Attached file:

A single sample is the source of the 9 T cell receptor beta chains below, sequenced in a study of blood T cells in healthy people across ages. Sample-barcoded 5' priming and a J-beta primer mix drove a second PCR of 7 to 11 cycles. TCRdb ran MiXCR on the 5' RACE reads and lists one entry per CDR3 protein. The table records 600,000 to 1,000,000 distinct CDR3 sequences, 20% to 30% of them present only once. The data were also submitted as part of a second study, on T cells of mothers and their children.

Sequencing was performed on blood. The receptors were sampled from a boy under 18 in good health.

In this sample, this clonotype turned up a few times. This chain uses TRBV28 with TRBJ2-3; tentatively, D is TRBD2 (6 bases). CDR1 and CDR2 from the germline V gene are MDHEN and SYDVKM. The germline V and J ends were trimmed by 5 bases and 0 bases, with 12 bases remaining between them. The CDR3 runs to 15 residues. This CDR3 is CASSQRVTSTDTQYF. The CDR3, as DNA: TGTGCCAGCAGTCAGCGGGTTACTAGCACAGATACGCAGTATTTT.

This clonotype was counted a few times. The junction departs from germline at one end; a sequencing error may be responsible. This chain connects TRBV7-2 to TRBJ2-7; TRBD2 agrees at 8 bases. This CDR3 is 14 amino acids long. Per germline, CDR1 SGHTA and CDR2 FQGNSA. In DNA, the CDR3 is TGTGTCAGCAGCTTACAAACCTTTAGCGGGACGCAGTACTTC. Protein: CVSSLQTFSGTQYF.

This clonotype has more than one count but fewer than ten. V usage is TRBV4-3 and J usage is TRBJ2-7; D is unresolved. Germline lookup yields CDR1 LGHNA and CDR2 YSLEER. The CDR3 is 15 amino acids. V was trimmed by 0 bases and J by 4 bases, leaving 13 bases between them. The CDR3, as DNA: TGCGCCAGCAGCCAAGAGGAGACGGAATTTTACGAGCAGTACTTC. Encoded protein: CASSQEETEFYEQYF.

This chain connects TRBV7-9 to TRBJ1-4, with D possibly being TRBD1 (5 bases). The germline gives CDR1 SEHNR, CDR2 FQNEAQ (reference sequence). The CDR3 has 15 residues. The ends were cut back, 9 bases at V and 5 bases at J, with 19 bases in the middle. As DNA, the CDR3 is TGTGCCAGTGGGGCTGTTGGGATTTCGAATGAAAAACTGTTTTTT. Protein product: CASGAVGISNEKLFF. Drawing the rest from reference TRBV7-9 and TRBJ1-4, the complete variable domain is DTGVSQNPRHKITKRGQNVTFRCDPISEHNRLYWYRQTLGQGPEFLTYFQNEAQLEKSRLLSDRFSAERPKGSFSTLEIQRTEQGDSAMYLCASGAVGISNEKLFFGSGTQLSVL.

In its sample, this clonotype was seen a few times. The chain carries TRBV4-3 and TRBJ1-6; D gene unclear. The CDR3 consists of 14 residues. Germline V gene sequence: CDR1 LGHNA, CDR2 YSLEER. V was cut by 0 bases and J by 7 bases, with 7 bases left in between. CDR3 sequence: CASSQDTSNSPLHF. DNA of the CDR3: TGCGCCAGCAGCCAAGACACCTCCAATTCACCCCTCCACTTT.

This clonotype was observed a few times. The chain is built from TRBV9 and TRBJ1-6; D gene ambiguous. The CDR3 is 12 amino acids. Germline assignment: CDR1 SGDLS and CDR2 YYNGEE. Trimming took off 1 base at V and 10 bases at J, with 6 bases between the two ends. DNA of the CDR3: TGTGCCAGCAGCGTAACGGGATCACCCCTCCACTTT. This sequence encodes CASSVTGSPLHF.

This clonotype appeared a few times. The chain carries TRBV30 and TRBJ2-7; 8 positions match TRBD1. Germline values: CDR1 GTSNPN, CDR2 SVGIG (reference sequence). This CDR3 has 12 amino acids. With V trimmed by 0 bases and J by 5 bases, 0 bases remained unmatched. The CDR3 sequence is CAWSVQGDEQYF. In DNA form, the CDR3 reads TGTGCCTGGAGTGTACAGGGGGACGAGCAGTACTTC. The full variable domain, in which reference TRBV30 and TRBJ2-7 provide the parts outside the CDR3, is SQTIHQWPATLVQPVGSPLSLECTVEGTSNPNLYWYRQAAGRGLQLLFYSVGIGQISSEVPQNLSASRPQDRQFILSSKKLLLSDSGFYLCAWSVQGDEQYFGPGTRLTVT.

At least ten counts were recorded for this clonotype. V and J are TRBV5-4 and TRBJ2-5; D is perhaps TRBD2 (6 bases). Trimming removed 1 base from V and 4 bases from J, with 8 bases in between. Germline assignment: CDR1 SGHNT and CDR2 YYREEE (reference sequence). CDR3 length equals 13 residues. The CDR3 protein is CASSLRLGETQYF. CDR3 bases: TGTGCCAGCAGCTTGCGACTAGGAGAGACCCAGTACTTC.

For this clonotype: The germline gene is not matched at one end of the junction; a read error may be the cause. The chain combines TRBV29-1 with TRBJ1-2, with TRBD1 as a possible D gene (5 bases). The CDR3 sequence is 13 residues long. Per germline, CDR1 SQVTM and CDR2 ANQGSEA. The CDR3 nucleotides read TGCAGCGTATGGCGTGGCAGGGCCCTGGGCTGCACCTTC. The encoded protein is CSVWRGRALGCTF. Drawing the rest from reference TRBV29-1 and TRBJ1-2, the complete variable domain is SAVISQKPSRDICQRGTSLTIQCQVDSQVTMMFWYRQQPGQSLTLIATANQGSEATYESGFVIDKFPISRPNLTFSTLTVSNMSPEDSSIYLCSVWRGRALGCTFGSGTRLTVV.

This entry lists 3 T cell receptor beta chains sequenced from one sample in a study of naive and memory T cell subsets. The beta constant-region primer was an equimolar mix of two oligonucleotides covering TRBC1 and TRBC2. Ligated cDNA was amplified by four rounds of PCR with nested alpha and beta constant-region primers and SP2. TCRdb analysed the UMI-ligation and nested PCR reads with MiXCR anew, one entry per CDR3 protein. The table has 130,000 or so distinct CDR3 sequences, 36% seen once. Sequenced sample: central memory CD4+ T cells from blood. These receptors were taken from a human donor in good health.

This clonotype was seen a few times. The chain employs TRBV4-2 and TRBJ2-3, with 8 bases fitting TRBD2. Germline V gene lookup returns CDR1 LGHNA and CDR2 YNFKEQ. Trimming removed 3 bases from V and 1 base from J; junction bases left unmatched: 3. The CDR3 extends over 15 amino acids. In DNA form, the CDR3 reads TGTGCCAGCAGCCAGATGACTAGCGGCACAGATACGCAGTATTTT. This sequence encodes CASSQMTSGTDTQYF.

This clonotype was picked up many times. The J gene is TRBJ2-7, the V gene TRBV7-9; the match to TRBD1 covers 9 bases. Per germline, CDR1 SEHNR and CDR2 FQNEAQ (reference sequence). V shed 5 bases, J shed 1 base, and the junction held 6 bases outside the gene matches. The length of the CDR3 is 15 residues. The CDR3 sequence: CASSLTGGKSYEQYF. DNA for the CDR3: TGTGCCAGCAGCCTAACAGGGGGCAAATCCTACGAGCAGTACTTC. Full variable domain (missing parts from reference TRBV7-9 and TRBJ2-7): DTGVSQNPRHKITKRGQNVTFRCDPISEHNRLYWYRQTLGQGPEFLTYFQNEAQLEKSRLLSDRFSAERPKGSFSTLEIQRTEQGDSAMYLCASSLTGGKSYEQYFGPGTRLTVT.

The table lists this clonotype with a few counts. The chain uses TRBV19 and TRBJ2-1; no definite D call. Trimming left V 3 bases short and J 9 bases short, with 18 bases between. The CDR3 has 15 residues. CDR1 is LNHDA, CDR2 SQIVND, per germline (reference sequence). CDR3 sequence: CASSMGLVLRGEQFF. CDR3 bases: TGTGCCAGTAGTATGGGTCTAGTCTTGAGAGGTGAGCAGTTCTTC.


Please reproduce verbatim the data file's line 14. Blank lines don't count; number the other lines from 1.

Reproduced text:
This clonotype was picked up many times. The J gene is TRBJ2-7, the V gene TRBV7-9; the match to TRBD1 covers 9 bases. Per germline, CDR1 SEHNR and CDR2 FQNEAQ (reference sequence). V shed 5 bases, J shed 1 base, and the junction held 6 bases outside the gene matches. The length of the CDR3 is 15 residues. The CDR3 sequence: CASSLTGGKSYEQYF. DNA for the CDR3: TGTGCCAGCAGCCTAACAGGGGGCAAATCCTACGAGCAGTACTTC. Full variable domain (missing parts from reference TRBV7-9 and TRBJ2-7): DTGVSQNPRHKITKRGQNVTFRCDPISEHNRLYWYRQTLGQGPEFLTYFQNEAQLEKSRLLSDRFSAERPKGSFSTLEIQRTEQGDSAMYLCASSLTGGKSYEQYFGPGTRLTVT.